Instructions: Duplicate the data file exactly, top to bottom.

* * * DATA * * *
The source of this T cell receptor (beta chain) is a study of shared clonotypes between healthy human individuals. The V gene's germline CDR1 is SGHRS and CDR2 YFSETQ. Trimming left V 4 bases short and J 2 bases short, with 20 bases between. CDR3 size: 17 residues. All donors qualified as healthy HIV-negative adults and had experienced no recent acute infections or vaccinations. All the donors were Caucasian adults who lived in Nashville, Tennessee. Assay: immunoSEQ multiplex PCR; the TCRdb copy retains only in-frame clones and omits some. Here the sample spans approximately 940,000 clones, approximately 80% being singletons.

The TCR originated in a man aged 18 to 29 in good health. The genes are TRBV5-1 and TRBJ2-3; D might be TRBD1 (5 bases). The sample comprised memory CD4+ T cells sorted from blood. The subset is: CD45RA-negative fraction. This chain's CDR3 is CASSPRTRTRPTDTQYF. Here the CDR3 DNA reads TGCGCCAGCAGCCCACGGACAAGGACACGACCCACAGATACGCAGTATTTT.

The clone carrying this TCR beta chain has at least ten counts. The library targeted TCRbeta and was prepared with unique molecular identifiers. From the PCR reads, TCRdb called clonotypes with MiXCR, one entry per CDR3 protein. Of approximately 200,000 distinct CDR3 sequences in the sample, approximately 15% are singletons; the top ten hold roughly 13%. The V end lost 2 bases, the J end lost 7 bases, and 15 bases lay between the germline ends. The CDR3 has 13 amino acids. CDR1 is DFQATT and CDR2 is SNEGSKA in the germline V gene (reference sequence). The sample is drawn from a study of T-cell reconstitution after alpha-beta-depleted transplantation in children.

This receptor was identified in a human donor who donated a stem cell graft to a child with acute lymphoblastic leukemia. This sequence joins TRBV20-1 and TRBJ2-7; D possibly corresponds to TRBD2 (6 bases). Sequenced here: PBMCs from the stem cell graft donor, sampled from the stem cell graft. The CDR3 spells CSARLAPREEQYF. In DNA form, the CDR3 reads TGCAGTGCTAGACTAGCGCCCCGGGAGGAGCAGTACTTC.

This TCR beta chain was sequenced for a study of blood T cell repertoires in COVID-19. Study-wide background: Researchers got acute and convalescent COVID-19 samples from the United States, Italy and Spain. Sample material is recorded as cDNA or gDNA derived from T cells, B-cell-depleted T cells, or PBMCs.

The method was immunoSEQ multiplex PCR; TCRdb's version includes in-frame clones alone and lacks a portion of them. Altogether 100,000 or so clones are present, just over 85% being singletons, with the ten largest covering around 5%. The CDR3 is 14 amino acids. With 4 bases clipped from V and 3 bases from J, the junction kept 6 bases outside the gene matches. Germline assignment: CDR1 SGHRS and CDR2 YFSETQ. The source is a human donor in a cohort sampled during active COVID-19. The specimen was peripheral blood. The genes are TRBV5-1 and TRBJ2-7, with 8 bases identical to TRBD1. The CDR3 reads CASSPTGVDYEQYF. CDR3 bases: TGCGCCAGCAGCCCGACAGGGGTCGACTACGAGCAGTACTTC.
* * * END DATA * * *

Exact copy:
The source of this T cell receptor (beta chain) is a study of shared clonotypes between healthy human individuals. The V gene's germline CDR1 is SGHRS and CDR2 YFSETQ. Trimming left V 4 bases short and J 2 bases short, with 20 bases between. CDR3 size: 17 residues. All donors qualified as healthy HIV-negative adults and had experienced no recent acute infections or vaccinations. All the donors were Caucasian adults who lived in Nashville, Tennessee. Assay: immunoSEQ multiplex PCR; the TCRdb copy retains only in-frame clones and omits some. Here the sample spans approximately 940,000 clones, approximately 80% being singletons.

The TCR originated in a man aged 18 to 29 in good health. The genes are TRBV5-1 and TRBJ2-3; D might be TRBD1 (5 bases). The sample comprised memory CD4+ T cells sorted from blood. The subset is: CD45RA-negative fraction. This chain's CDR3 is CASSPRTRTRPTDTQYF. Here the CDR3 DNA reads TGCGCCAGCAGCCCACGGACAAGGACACGACCCACAGATACGCAGTATTTT.

The clone carrying this TCR beta chain has at least ten counts. The library targeted TCRbeta and was prepared with unique molecular identifiers. From the PCR reads, TCRdb called clonotypes with MiXCR, one entry per CDR3 protein. Of approximately 200,000 distinct CDR3 sequences in the sample, approximately 15% are singletons; the top ten hold roughly 13%. The V end lost 2 bases, the J end lost 7 bases, and 15 bases lay between the germline ends. The CDR3 has 13 amino acids. CDR1 is DFQATT and CDR2 is SNEGSKA in the germline V gene (reference sequence). The sample is drawn from a study of T-cell reconstitution after alpha-beta-depleted transplantation in children.

This receptor was identified in a human donor who donated a stem cell graft to a child with acute lymphoblastic leukemia. This sequence joins TRBV20-1 and TRBJ2-7; D possibly corresponds to TRBD2 (6 bases). Sequenced here: PBMCs from the stem cell graft donor, sampled from the stem cell graft. The CDR3 spells CSARLAPREEQYF. In DNA form, the CDR3 reads TGCAGTGCTAGACTAGCGCCCCGGGAGGAGCAGTACTTC.

This TCR beta chain was sequenced for a study of blood T cell repertoires in COVID-19. Study-wide background: Researchers got acute and convalescent COVID-19 samples from the United States, Italy and Spain. Sample material is recorded as cDNA or gDNA derived from T cells, B-cell-depleted T cells, or PBMCs.

The method was immunoSEQ multiplex PCR; TCRdb's version includes in-frame clones alone and lacks a portion of them. Altogether 100,000 or so clones are present, just over 85% being singletons, with the ten largest covering around 5%. The CDR3 is 14 amino acids. With 4 bases clipped from V and 3 bases from J, the junction kept 6 bases outside the gene matches. Germline assignment: CDR1 SGHRS and CDR2 YFSETQ. The source is a human donor in a cohort sampled during active COVID-19. The specimen was peripheral blood. The genes are TRBV5-1 and TRBJ2-7, with 8 bases identical to TRBD1. The CDR3 reads CASSPTGVDYEQYF. CDR3 bases: TGCGCCAGCAGCCCGACAGGGGTCGACTACGAGCAGTACTTC.